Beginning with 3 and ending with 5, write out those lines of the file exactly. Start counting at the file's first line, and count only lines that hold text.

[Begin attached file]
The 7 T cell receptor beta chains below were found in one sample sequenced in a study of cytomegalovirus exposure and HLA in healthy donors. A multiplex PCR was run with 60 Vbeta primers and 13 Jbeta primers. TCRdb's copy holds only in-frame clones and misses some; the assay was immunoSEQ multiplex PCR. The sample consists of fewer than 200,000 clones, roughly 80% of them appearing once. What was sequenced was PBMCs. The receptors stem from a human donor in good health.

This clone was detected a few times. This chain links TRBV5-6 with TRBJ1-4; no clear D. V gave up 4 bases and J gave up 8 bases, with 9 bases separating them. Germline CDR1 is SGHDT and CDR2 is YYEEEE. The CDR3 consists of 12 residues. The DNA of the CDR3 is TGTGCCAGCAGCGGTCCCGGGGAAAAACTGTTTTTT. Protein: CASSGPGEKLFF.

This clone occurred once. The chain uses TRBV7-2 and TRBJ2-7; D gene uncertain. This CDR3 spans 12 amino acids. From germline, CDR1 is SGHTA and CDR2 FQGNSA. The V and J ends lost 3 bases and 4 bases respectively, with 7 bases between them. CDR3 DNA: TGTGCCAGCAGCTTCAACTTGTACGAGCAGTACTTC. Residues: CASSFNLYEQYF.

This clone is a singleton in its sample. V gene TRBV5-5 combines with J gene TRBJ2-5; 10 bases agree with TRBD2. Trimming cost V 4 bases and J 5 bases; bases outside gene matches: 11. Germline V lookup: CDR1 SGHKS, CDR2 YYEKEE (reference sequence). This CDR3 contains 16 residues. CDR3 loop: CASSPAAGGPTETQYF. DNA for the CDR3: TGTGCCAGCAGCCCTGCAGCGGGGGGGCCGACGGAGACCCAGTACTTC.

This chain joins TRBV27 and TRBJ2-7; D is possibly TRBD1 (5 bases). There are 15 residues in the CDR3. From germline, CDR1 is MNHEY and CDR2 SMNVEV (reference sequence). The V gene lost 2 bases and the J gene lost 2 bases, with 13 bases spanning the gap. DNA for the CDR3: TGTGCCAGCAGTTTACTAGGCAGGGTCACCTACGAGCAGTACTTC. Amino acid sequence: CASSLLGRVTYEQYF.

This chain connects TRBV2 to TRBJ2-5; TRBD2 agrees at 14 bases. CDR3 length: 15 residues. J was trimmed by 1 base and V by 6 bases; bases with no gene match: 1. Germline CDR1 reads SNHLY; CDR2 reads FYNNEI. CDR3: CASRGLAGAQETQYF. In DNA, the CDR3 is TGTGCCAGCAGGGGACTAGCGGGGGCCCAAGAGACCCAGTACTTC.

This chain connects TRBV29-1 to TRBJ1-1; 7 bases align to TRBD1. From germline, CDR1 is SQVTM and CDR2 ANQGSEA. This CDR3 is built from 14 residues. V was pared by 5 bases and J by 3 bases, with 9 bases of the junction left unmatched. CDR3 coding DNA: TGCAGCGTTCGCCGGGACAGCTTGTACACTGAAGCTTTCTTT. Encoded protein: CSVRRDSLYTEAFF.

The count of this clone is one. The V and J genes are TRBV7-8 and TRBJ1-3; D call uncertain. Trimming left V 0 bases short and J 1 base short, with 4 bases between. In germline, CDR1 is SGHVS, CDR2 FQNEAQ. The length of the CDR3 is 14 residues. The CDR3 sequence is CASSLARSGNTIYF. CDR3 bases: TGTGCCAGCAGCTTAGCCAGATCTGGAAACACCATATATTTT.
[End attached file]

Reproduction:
This clone occurred once. The chain uses TRBV7-2 and TRBJ2-7; D gene uncertain. This CDR3 spans 12 amino acids. From germline, CDR1 is SGHTA and CDR2 FQGNSA. The V and J ends lost 3 bases and 4 bases respectively, with 7 bases between them. CDR3 DNA: TGTGCCAGCAGCTTCAACTTGTACGAGCAGTACTTC. Residues: CASSFNLYEQYF.

This clone is a singleton in its sample. V gene TRBV5-5 combines with J gene TRBJ2-5; 10 bases agree with TRBD2. Trimming cost V 4 bases and J 5 bases; bases outside gene matches: 11. Germline V lookup: CDR1 SGHKS, CDR2 YYEKEE (reference sequence). This CDR3 contains 16 residues. CDR3 loop: CASSPAAGGPTETQYF. DNA for the CDR3: TGTGCCAGCAGCCCTGCAGCGGGGGGGCCGACGGAGACCCAGTACTTC.

This chain joins TRBV27 and TRBJ2-7; D is possibly TRBD1 (5 bases). There are 15 residues in the CDR3. From germline, CDR1 is MNHEY and CDR2 SMNVEV (reference sequence). The V gene lost 2 bases and the J gene lost 2 bases, with 13 bases spanning the gap. DNA for the CDR3: TGTGCCAGCAGTTTACTAGGCAGGGTCACCTACGAGCAGTACTTC. Amino acid sequence: CASSLLGRVTYEQYF.